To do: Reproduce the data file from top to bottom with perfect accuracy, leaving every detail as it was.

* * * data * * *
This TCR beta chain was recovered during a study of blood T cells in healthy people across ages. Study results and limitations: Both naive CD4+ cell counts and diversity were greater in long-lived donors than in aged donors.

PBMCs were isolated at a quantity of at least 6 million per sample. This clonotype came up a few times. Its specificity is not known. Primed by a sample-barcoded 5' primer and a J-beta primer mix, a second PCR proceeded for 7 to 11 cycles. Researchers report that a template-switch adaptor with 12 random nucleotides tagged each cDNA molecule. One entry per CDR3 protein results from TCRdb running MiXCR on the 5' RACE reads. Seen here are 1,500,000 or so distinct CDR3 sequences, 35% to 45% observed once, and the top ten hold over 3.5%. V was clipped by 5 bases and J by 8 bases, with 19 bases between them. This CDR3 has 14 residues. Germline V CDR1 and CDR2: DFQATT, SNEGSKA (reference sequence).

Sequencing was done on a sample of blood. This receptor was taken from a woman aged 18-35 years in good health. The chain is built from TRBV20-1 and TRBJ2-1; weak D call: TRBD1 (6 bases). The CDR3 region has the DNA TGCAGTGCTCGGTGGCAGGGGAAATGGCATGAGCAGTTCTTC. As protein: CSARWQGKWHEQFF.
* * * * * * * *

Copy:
This TCR beta chain was recovered during a study of blood T cells in healthy people across ages. Study results and limitations: Both naive CD4+ cell counts and diversity were greater in long-lived donors than in aged donors.

PBMCs were isolated at a quantity of at least 6 million per sample. This clonotype came up a few times. Its specificity is not known. Primed by a sample-barcoded 5' primer and a J-beta primer mix, a second PCR proceeded for 7 to 11 cycles. Researchers report that a template-switch adaptor with 12 random nucleotides tagged each cDNA molecule. One entry per CDR3 protein results from TCRdb running MiXCR on the 5' RACE reads. Seen here are 1,500,000 or so distinct CDR3 sequences, 35% to 45% observed once, and the top ten hold over 3.5%. V was clipped by 5 bases and J by 8 bases, with 19 bases between them. This CDR3 has 14 residues. Germline V CDR1 and CDR2: DFQATT, SNEGSKA (reference sequence).

Sequencing was done on a sample of blood. This receptor was taken from a woman aged 18-35 years in good health. The chain is built from TRBV20-1 and TRBJ2-1; weak D call: TRBD1 (6 bases). The CDR3 region has the DNA TGCAGTGCTCGGTGGCAGGGGAAATGGCATGAGCAGTTCTTC. As protein: CSARWQGKWHEQFF.